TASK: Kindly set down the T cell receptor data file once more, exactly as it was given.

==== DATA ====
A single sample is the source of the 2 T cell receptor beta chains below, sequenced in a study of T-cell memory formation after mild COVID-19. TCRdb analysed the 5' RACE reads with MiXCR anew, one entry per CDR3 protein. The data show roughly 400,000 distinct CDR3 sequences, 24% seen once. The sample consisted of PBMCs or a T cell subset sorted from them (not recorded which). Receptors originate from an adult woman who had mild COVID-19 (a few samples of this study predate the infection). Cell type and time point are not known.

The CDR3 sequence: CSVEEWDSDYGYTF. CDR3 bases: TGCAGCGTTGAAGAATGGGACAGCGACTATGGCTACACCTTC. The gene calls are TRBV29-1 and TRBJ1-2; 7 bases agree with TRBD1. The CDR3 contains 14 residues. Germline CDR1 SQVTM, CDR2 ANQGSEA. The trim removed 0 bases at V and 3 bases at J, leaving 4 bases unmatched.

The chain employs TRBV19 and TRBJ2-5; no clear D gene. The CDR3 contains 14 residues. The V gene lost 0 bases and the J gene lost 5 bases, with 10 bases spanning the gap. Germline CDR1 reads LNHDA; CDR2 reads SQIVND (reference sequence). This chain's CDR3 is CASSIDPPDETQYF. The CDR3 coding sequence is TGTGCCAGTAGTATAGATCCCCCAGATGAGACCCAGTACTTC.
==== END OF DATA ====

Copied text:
A single sample is the source of the 2 T cell receptor beta chains below, sequenced in a study of T-cell memory formation after mild COVID-19. TCRdb analysed the 5' RACE reads with MiXCR anew, one entry per CDR3 protein. The data show roughly 400,000 distinct CDR3 sequences, 24% seen once. The sample consisted of PBMCs or a T cell subset sorted from them (not recorded which). Receptors originate from an adult woman who had mild COVID-19 (a few samples of this study predate the infection). Cell type and time point are not known.

The CDR3 sequence: CSVEEWDSDYGYTF. CDR3 bases: TGCAGCGTTGAAGAATGGGACAGCGACTATGGCTACACCTTC. The gene calls are TRBV29-1 and TRBJ1-2; 7 bases agree with TRBD1. The CDR3 contains 14 residues. Germline CDR1 SQVTM, CDR2 ANQGSEA. The trim removed 0 bases at V and 3 bases at J, leaving 4 bases unmatched.

The chain employs TRBV19 and TRBJ2-5; no clear D gene. The CDR3 contains 14 residues. The V gene lost 0 bases and the J gene lost 5 bases, with 10 bases spanning the gap. Germline CDR1 reads LNHDA; CDR2 reads SQIVND (reference sequence). This chain's CDR3 is CASSIDPPDETQYF. The CDR3 coding sequence is TGTGCCAGTAGTATAGATCCCCCAGATGAGACCCAGTACTTC.